ByteIntroduction

Get started using Chrome Developer Tools

Skills:

REST API

Objective

Get started using Chrome Developer Tools

Prerequisite

The HTTP and REST Bytes are prerequisites and the current Byte assumes knowledge of topics covered in these Bytes.

Background/Recap

The Chrome browser provides a tool to help developers easily perform tasks like inspecting web page content, analysing HTTP requests made and checking data stored locally by web pages. Using these tools is an important skill for web developers. Refer to the image below which has the Chrome Developer Tools open and shows the elements of the web page.

image alt text

Using Chrome developer tools to inspect website HTML

Primary goals

  1. Use Chrome Developer Tools to find the Leetcode site’s API endpoint which fetches all problems

  2. Use JavaScript to store the top 100 Leetcode problems, sorted by submissions, to a CSV file

Objective

Get started using Chrome Developer Tools

Prerequisite

The HTTP and REST Bytes are prerequisites and the current Byte assumes knowledge of topics covered in these Bytes.

Background/Recap

The Chrome browser provides a tool to help developers easily perform tasks like inspecting web page content, analysing HTTP requests made and checking data stored locally by web pages. Using these tools is an important skill for web developers. Refer to the image below which has the Chrome Developer Tools open and shows the elements of the web page.

image alt text

Using Chrome developer tools to inspect website HTML

Primary goals

  1. Use Chrome Developer Tools to find the Leetcode site’s API endpoint which fetches all problems

  2. Use JavaScript to store the top 100 Leetcode problems, sorted by submissions, to a CSV file

Open a new terminal in your Crio Workspace

To open a new terminal, click on the menu > View > Terminal. The menu button is on the top-left (three horizontal bars).

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Fetch the source files

Copy all the commands in the code-block below and paste them in the Workspace terminal window.


# Go to the bytes directory

mkdir -p ~/workspace/bytes

cd ~/workspace/bytes


# Clone the repository for this Byte.

git clone git@gitlab.crio.do:COHORT_ME_DEVELOPER_TOOLS_ENROLL_1601458110319/rahul-criodo-ME_DEVELOPER_TOOLS.git


# Go into the cloned repo directory.

cd ~/workspace/bytes/rahul-criodo-ME_DEVELOPER_TOOLS/


# Setup the remote repository and pull the code stubs for this Byte.

git remote add ME_DEVELOPER_TOOLS_MODULE_ONE_STUB git@gitlab.crio.do:ME_DEVELOPER_TOOLS_STUBS/ME_DEVELOPER_TOOLS_MODULE_ONE_STUB.git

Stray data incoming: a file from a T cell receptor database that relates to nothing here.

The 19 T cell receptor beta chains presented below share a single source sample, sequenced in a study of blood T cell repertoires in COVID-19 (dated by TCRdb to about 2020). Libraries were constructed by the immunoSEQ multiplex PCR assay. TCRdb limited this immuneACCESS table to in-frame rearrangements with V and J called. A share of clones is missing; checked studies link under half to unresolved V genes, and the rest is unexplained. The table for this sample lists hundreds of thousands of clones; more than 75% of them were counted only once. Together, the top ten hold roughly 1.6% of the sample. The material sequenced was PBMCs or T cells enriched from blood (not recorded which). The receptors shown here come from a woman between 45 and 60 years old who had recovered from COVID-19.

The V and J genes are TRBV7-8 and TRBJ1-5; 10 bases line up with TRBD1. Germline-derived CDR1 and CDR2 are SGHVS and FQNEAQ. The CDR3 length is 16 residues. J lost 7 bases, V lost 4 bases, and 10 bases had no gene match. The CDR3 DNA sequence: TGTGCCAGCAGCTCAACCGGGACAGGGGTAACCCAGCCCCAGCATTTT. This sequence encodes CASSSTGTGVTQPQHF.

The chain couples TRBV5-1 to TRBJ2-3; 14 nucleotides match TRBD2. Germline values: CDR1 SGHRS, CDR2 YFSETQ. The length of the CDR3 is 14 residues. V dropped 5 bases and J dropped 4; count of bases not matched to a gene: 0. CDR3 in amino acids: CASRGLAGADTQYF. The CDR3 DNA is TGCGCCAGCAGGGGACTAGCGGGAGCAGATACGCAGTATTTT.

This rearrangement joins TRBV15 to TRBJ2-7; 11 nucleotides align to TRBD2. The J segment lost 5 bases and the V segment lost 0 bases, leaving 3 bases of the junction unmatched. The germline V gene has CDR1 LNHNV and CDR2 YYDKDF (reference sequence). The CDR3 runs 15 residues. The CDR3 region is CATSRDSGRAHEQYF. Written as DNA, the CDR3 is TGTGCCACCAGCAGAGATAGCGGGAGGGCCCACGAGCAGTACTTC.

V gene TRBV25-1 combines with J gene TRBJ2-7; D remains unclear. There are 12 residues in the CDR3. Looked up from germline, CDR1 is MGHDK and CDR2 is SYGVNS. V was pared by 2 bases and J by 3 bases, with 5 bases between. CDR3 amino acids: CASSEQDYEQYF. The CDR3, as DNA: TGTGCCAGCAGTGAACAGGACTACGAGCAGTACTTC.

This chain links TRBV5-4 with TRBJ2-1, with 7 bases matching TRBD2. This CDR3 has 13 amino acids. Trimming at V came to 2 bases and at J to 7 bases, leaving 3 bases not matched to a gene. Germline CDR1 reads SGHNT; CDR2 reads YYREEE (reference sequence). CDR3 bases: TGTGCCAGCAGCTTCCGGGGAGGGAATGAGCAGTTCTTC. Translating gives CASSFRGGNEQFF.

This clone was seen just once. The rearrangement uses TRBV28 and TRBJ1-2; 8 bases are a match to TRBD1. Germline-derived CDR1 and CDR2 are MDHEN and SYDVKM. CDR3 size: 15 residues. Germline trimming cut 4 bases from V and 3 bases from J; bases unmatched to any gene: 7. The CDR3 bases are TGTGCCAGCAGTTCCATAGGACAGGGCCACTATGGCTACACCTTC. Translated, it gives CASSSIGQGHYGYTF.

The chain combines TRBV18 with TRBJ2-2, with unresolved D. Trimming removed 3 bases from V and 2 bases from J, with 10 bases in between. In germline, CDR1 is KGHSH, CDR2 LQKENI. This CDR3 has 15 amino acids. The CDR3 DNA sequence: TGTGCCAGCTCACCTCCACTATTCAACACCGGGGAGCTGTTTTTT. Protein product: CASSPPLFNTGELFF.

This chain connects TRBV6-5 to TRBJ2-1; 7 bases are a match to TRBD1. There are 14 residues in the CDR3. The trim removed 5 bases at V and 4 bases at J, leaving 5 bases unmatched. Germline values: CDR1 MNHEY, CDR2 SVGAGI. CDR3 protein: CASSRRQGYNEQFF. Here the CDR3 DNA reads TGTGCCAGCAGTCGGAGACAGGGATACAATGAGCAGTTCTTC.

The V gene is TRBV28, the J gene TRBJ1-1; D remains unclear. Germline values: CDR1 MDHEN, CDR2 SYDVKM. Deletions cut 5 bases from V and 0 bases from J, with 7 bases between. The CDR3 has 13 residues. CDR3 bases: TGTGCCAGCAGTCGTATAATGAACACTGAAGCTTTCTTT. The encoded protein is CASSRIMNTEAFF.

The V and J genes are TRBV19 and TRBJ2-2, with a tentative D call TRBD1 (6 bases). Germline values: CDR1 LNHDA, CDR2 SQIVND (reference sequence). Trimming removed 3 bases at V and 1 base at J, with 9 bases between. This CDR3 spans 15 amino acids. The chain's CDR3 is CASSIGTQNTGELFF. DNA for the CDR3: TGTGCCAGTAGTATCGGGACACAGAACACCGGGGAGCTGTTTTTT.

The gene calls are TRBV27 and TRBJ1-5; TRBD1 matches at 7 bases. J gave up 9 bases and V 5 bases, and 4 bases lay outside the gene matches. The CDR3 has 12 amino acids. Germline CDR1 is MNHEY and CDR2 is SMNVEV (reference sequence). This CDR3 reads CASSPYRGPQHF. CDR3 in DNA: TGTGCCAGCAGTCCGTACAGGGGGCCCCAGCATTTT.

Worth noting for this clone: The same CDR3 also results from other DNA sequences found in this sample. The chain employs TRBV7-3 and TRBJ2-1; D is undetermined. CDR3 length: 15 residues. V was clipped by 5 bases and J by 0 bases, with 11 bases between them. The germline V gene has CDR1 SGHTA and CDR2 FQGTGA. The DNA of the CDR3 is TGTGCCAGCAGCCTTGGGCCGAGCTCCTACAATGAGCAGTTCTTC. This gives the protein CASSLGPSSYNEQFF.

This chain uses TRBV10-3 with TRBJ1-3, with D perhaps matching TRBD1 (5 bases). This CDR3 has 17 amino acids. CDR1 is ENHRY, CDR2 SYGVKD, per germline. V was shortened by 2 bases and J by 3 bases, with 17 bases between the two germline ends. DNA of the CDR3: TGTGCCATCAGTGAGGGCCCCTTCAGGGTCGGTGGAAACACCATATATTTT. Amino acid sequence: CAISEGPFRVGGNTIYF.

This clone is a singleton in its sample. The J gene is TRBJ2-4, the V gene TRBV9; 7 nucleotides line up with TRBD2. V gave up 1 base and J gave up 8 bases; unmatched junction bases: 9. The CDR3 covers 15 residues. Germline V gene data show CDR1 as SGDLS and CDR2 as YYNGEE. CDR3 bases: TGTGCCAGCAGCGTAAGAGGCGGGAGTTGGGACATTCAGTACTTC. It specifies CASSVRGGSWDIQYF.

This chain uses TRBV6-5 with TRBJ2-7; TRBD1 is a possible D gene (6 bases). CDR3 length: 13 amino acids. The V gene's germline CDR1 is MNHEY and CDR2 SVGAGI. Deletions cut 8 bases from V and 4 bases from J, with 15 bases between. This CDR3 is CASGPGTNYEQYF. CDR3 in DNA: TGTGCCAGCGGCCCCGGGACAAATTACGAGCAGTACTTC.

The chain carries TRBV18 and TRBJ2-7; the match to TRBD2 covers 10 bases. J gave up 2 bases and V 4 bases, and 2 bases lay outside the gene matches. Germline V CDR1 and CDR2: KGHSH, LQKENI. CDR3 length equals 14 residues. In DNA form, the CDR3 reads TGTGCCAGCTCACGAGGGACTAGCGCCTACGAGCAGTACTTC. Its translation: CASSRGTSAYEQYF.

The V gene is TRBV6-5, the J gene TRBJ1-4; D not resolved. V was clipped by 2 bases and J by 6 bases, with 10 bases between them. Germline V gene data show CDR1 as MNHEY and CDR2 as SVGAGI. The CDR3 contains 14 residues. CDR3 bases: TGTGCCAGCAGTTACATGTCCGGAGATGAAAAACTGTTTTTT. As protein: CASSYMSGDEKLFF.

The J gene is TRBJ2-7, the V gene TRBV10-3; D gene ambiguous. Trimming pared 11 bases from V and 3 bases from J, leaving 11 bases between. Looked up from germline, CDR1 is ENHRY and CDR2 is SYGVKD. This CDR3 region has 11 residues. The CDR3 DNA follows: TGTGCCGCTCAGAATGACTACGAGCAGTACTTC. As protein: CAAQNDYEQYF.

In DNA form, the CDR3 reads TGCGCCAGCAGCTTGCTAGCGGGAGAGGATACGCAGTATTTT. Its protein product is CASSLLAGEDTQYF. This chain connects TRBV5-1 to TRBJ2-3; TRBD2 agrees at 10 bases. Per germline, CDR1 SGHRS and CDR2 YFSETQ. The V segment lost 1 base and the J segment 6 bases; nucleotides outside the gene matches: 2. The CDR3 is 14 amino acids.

git pull ME_DEVELOPER_TOOLS_MODULE_ONE_STUB master --allow-unrelated-histories --no-edit

Open the source files in the IDE

  1. Now that you have fetched all the required source files, you can open them in the online IDE by following these steps: Click on the Open Folder button.

  2. Select the following folder /home/crio-user/workspace/bytes/rahul-criodo-ME_DEVELOPER_TOOLS/ and Click on OK.

image alt text

Note

Please use the image above for illustration purposes only. The actual Byte name and the corresponding folder names might be different.

Install dependencies

  • Execute npm install to install the project dependencies. This might take a couple of minutes.

cd ~/workspace/bytes/rahul-criodo-ME_DEVELOPER_TOOLS/

npm install

  • Execute npm run mainRunner to run the contents of the main() method in leetcode.js. You’ll find a similar output if installation was correct.

crio-user@rahul-criodo:~/workspace/bytes/rahul-criodo-ME_DEVELOPER_TOOLS$ npm run mainRunner


> byte@1.0.0 mainRunner /home/crio-user/workspace/bytes/rahul-criodo-ME_DEVELOPER_TOOLS

> node -e 'require("./leetcode.js").main()'


Running main

crio-user@rahul-criodo:~/workspace/bytes/rahul-criodo-ME_DEVELOPER_TOOLS$

Setup is complete

You can now proceed to the next task.

Note

Going forward, If you notice any slowness, please use the following keyboard combination to refresh your browser


CTRL+SHIFT+R

References

  1. What is npm?

Loading a Web Page


Loading a webpage involves a number of Requests and Responses between the browser and the server. Any external CSS or JavaScript file and images that the webpage requires are fetched using separate HTTP requests.



<!-- File: index.html →


<!DOCTYPE html>

<html lang="en">


<head>

    <link rel="stylesheet" href="styles.css">

    <title>Learning By Doing!</title>

</head>


<body>

	Crio.Do

	<img src="crio_beaver.jpg">

</body>


<script src="script.js"></script>


</html>

An HTTP request for the above index.html page will result in at least 3 other HTTP requests which are for fetching

  1. styles.css

  2. crio_beaver.jpg

  3. script.js


As these requests may in turn result in new requests (eg: calling some API from script.js), the number of additional requests can be 3 or more.

Chrome Developer Tools

An API endpoint is the URL used to request for a particular data or resource. Visit https://leetcode.com/problemset/all/, you’ll find a table listing problems. As there are a large number of problems listed, it’s highly unlikely these are hardcoded to the HTML and rather fetched via an API call. Let’s find out the API endpoint that needs to be used to retrieve all the problems on this page. It can be done by checking the HTTP requests made when we load this webpage.